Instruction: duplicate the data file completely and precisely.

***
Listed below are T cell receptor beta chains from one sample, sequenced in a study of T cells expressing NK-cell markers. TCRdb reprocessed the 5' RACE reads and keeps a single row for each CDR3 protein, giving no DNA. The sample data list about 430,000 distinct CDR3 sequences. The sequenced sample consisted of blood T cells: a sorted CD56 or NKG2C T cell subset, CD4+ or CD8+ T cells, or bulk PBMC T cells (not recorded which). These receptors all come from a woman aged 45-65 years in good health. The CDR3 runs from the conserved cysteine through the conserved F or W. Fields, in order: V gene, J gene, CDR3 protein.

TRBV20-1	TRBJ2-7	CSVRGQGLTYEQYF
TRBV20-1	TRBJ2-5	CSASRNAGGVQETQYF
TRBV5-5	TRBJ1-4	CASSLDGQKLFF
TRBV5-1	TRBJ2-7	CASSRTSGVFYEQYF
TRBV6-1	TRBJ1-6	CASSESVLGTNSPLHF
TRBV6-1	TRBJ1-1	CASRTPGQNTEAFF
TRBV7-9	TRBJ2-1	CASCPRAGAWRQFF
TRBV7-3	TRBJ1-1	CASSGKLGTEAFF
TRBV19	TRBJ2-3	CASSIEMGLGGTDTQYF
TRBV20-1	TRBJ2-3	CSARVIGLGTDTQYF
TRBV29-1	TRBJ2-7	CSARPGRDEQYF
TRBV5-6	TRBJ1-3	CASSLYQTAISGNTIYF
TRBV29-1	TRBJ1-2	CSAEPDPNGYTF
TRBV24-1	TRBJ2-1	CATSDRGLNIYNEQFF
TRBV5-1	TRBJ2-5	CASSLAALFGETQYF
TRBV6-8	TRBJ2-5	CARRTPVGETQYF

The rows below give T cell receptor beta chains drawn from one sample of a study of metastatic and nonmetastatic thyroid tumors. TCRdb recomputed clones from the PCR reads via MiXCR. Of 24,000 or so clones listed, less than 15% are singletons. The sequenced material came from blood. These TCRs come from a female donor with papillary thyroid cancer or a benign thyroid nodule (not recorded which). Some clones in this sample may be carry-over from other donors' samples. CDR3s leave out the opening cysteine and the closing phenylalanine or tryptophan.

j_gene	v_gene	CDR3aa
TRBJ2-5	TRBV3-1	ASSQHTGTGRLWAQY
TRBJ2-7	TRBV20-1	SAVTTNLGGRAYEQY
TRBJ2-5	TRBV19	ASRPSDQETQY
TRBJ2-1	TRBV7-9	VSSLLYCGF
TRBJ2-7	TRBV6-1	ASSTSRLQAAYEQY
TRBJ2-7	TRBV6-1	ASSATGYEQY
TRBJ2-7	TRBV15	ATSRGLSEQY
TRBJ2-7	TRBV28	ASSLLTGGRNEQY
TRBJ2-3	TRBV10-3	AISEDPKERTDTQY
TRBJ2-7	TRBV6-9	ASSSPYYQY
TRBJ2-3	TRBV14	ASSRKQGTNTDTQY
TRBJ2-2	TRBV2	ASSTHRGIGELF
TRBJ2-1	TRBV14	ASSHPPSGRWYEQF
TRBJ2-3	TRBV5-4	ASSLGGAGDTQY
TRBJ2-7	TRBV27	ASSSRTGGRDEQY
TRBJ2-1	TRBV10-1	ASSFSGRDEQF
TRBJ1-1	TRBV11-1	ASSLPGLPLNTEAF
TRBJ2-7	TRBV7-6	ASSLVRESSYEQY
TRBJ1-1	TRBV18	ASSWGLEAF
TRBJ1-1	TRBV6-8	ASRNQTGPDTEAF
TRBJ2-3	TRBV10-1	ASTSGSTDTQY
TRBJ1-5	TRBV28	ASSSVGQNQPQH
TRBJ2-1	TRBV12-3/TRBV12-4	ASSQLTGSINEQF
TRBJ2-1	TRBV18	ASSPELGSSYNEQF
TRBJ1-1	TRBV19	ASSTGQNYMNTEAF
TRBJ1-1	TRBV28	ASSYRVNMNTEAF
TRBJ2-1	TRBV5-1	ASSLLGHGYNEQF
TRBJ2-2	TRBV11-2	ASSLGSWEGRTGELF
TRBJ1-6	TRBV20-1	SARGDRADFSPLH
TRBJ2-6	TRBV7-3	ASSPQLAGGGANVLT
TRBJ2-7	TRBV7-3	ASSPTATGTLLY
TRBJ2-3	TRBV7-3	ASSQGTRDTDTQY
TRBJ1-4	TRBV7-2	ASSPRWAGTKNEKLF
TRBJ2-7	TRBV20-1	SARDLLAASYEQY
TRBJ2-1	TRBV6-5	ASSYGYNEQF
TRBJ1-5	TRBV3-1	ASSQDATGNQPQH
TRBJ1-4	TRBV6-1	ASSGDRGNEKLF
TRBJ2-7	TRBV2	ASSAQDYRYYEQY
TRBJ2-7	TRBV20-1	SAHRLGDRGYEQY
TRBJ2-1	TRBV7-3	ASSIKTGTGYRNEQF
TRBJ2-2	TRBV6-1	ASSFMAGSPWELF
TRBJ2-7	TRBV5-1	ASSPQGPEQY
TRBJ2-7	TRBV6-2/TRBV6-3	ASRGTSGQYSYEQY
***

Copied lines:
Listed below are T cell receptor beta chains from one sample, sequenced in a study of T cells expressing NK-cell markers. TCRdb reprocessed the 5' RACE reads and keeps a single row for each CDR3 protein, giving no DNA. The sample data list about 430,000 distinct CDR3 sequences. The sequenced sample consisted of blood T cells: a sorted CD56 or NKG2C T cell subset, CD4+ or CD8+ T cells, or bulk PBMC T cells (not recorded which). These receptors all come from a woman aged 45-65 years in good health. The CDR3 runs from the conserved cysteine through the conserved F or W. Fields, in order: V gene, J gene, CDR3 protein.

TRBV20-1	TRBJ2-7	CSVRGQGLTYEQYF
TRBV20-1	TRBJ2-5	CSASRNAGGVQETQYF
TRBV5-5	TRBJ1-4	CASSLDGQKLFF
TRBV5-1	TRBJ2-7	CASSRTSGVFYEQYF
TRBV6-1	TRBJ1-6	CASSESVLGTNSPLHF
TRBV6-1	TRBJ1-1	CASRTPGQNTEAFF
TRBV7-9	TRBJ2-1	CASCPRAGAWRQFF
TRBV7-3	TRBJ1-1	CASSGKLGTEAFF
TRBV19	TRBJ2-3	CASSIEMGLGGTDTQYF
TRBV20-1	TRBJ2-3	CSARVIGLGTDTQYF
TRBV29-1	TRBJ2-7	CSARPGRDEQYF
TRBV5-6	TRBJ1-3	CASSLYQTAISGNTIYF
TRBV29-1	TRBJ1-2	CSAEPDPNGYTF
TRBV24-1	TRBJ2-1	CATSDRGLNIYNEQFF
TRBV5-1	TRBJ2-5	CASSLAALFGETQYF
TRBV6-8	TRBJ2-5	CARRTPVGETQYF

The rows below give T cell receptor beta chains drawn from one sample of a study of metastatic and nonmetastatic thyroid tumors. TCRdb recomputed clones from the PCR reads via MiXCR. Of 24,000 or so clones listed, less than 15% are singletons. The sequenced material came from blood. These TCRs come from a female donor with papillary thyroid cancer or a benign thyroid nodule (not recorded which). Some clones in this sample may be carry-over from other donors' samples. CDR3s leave out the opening cysteine and the closing phenylalanine or tryptophan.

j_gene	v_gene	CDR3aa
TRBJ2-5	TRBV3-1	ASSQHTGTGRLWAQY
TRBJ2-7	TRBV20-1	SAVTTNLGGRAYEQY
TRBJ2-5	TRBV19	ASRPSDQETQY
TRBJ2-1	TRBV7-9	VSSLLYCGF
TRBJ2-7	TRBV6-1	ASSTSRLQAAYEQY
TRBJ2-7	TRBV6-1	ASSATGYEQY
TRBJ2-7	TRBV15	ATSRGLSEQY
TRBJ2-7	TRBV28	ASSLLTGGRNEQY
TRBJ2-3	TRBV10-3	AISEDPKERTDTQY
TRBJ2-7	TRBV6-9	ASSSPYYQY
TRBJ2-3	TRBV14	ASSRKQGTNTDTQY
TRBJ2-2	TRBV2	ASSTHRGIGELF
TRBJ2-1	TRBV14	ASSHPPSGRWYEQF
TRBJ2-3	TRBV5-4	ASSLGGAGDTQY
TRBJ2-7	TRBV27	ASSSRTGGRDEQY
TRBJ2-1	TRBV10-1	ASSFSGRDEQF
TRBJ1-1	TRBV11-1	ASSLPGLPLNTEAF
TRBJ2-7	TRBV7-6	ASSLVRESSYEQY
TRBJ1-1	TRBV18	ASSWGLEAF
TRBJ1-1	TRBV6-8	ASRNQTGPDTEAF
TRBJ2-3	TRBV10-1	ASTSGSTDTQY
TRBJ1-5	TRBV28	ASSSVGQNQPQH
TRBJ2-1	TRBV12-3/TRBV12-4	ASSQLTGSINEQF
TRBJ2-1	TRBV18	ASSPELGSSYNEQF
TRBJ1-1	TRBV19	ASSTGQNYMNTEAF
TRBJ1-1	TRBV28	ASSYRVNMNTEAF
TRBJ2-1	TRBV5-1	ASSLLGHGYNEQF
TRBJ2-2	TRBV11-2	ASSLGSWEGRTGELF
TRBJ1-6	TRBV20-1	SARGDRADFSPLH
TRBJ2-6	TRBV7-3	ASSPQLAGGGANVLT
TRBJ2-7	TRBV7-3	ASSPTATGTLLY
TRBJ2-3	TRBV7-3	ASSQGTRDTDTQY
TRBJ1-4	TRBV7-2	ASSPRWAGTKNEKLF
TRBJ2-7	TRBV20-1	SARDLLAASYEQY
TRBJ2-1	TRBV6-5	ASSYGYNEQF
TRBJ1-5	TRBV3-1	ASSQDATGNQPQH
TRBJ1-4	TRBV6-1	ASSGDRGNEKLF
TRBJ2-7	TRBV2	ASSAQDYRYYEQY
TRBJ2-7	TRBV20-1	SAHRLGDRGYEQY
TRBJ2-1	TRBV7-3	ASSIKTGTGYRNEQF
TRBJ2-2	TRBV6-1	ASSFMAGSPWELF
TRBJ2-7	TRBV5-1	ASSPQGPEQY
TRBJ2-7	TRBV6-2/TRBV6-3	ASRGTSGQYSYEQY